Selectmen voice opinions on potential Lion's property projects
March 31, 2010
MOULTONBORO — Town officials discussed options and planning assumptions for the Lion's Club property, with selectmen asking for a different plan than was originally presented.
Thursday's workshop was the first in a series of proposed discussions leading up to a future public hearing on the Lion's Club property. A week earlier, the Board of Selectmen received a petition signed by 252 voters asking for all work and expenditures on the property be halted until the Board holds a public hearing on the property's use. Members of the Board of Selectmen and Planning Board also expressed concern with the current plans with a soccer field on the right of the property by Old Route 109 and wetlands.
Residents have also expressed concern with a footprint of a building on the master plans for the property. Town officials said the structure is there for planning purposes, though many residents are concerned this may lead to the construction of a community center design that was voted down at the 2008 town meeting.
Board of Selectmen Chair Joel Mudgett said plans have included a soccer field and some type of building for a community center, though any additional project will have to be approved by voters at town meeting.
"It's not anything anyone's trying to sneak in," Mudgett said.
Mudgett said he was told by the engineer that putting all the potential structures on the property, including a building, soccer field, softball fields, and others, might be possible, though would require much work and money.
All members of the board said they were in support of the soccer field, a project approved by voters in 2009.
"I don't have a problem with a soccer field," said Selectman Ed Charest. "I have a problem with where it's going to go. "
Selectmen Betsy Patten said she did not like the phasing plan for the structures.
Charest said the Lions Club's interest in their discussions with the town were to so something with that property
"I picture a small little building to be used as a community center if need be," Charest said. "(In 2008) it morphed into something else and he people of this town saw it and said no."
Money was put aside for the construction of the field.
"I don't want to see a big structure built. I want to see the field there," he said.
Charest said the town did need a place for groups to meet, though not one like the design initially presented.
Patten said there needed to be a more concise drainage plan than the one presented to the Planning Board. Mudgett said that perhaps a plan could be considered without the Lion's Club building on the property.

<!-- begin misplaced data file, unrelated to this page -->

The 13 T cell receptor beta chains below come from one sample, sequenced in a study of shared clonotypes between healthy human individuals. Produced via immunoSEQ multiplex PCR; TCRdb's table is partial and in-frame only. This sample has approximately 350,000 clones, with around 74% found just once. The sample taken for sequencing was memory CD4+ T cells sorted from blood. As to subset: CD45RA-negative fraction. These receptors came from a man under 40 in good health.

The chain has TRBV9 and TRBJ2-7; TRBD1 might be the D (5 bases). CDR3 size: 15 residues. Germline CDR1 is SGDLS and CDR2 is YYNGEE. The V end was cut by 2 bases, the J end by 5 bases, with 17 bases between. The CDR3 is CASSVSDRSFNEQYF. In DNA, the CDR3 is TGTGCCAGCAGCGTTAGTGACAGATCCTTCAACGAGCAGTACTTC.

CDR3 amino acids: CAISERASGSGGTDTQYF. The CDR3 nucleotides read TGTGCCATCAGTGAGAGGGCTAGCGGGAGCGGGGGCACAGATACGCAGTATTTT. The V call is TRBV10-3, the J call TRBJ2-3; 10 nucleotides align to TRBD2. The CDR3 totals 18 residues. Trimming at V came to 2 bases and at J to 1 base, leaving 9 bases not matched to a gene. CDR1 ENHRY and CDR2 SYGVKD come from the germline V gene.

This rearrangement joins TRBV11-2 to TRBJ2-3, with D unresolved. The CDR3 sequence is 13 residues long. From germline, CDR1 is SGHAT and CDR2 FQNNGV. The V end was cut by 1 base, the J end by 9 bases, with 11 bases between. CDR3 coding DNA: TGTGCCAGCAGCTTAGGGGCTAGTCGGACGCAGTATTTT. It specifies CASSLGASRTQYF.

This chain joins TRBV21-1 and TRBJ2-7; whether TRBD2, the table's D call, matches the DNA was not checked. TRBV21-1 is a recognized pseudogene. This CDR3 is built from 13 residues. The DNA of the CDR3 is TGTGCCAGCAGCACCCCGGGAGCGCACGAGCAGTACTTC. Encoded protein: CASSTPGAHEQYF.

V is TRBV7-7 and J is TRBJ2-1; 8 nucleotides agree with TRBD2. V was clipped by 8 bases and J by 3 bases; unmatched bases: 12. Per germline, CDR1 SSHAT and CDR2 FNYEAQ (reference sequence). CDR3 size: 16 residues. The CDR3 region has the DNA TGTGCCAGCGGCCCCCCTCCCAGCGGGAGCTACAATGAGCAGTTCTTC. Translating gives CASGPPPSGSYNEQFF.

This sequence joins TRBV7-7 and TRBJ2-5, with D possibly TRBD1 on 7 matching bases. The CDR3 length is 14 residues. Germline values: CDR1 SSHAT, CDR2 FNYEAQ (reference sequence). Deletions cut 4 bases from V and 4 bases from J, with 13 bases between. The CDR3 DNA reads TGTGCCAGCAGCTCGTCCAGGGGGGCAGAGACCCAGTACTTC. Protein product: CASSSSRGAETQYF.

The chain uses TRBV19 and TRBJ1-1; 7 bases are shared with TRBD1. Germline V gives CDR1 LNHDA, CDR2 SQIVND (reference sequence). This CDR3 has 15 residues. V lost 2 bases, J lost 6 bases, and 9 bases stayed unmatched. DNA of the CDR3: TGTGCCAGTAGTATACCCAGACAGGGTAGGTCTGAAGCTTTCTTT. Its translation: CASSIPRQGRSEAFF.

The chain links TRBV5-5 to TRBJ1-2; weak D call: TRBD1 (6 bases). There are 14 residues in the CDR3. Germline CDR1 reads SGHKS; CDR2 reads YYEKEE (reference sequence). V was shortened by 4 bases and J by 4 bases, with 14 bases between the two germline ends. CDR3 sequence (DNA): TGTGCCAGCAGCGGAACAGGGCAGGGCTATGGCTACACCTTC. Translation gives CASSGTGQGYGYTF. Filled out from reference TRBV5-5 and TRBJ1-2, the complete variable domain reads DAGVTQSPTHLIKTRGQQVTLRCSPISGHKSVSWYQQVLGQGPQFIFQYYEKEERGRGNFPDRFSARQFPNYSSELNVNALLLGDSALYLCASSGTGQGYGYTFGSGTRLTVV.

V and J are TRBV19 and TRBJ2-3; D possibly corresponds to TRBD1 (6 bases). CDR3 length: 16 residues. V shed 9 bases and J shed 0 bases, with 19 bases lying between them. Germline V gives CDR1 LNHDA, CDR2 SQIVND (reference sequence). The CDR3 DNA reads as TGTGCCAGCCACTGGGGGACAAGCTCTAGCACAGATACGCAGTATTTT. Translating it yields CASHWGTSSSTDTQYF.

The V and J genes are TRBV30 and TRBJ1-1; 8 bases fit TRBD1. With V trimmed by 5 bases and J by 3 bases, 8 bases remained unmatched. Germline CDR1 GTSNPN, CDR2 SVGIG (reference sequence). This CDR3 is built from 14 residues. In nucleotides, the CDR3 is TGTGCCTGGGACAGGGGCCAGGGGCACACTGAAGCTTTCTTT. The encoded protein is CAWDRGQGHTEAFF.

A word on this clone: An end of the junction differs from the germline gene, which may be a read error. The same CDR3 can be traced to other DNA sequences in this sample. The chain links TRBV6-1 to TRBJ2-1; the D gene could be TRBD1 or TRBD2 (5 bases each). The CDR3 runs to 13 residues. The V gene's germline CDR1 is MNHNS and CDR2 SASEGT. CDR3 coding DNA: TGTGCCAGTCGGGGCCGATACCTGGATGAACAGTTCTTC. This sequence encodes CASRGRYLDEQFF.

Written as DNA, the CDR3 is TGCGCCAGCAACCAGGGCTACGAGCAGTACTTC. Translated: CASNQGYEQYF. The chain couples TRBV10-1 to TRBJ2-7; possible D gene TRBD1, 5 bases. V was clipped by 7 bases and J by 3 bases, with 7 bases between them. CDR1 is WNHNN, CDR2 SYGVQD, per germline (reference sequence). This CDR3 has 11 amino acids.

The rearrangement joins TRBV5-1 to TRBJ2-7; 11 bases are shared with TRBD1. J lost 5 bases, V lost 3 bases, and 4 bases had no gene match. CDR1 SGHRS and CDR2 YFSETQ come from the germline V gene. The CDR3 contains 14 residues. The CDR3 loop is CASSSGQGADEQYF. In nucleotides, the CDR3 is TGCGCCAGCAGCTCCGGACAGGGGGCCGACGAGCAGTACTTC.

Terenzini said the project was more a matter of programming than engineering. The engineer could design the project around programming needs and less programming meant more ease in planning.
Patten said the project could start small and any building could be constructed in phases.
Charest and Mudgett said the field could be moved to the left-hand side of the property away from the wetlands and road.
Terenzini said this plan might result in not having enough space for future projects and space needed to be planned. Charest said any future building could be a long time out, though Terenzini said factors for space and drainage needed consideration now.
Terenzini said he planned building, if done in three sections, would not have enough land for the full build-out if the soccer field was moved to the left.
Patten spoke in favor of having a soccer field with some open space if a building was going to be put there. She also advocated that the town follow zoning ordinances for the project.
"I don't want to totally ignore the zoning ordinance," Patten said. "We should morally be able to do what we've asked everyone else to do. Just because the RSA says we don't have to, I don't think we should ignore it."
Terenzini said specifically following the ordinances would potentially lock the town in and asked how closely the zoning ordinances were followed for the construction of buildings such as the Public Safety Building and the library.
"To say that you're going to follow zoning for this project would be to say you're going to follow zoning from this point forward," Terenzini said.
Charest disagreed, saying the town could put up anything it wanted, but the board would not be comfortable with that. Mudgett said people already apply for variances or special exceptions when they build. Patten said she doubted the town buildings were "totally out of compliance."
Patten said the town could request planning for a building two to three times the size of the Lion's Club building, though said this would only be a concept. Terenzini suggested that the board remain with the originally proposed footprint. If the Lion's Club building is gone, space will need to be factored in for storage, equipment, and other utilizations for the project.
Members of the board said any plans should not factor a building larger than two-and-a-half times the size of the Lion's Club building.
Terenzini said he would have the engineer come back with a proposal, or a Concept F that would cost around $1,500 to complete.
"It's important for us to be able to come up with a solution that is what we can afford now and what we can afford in the future," Patten said.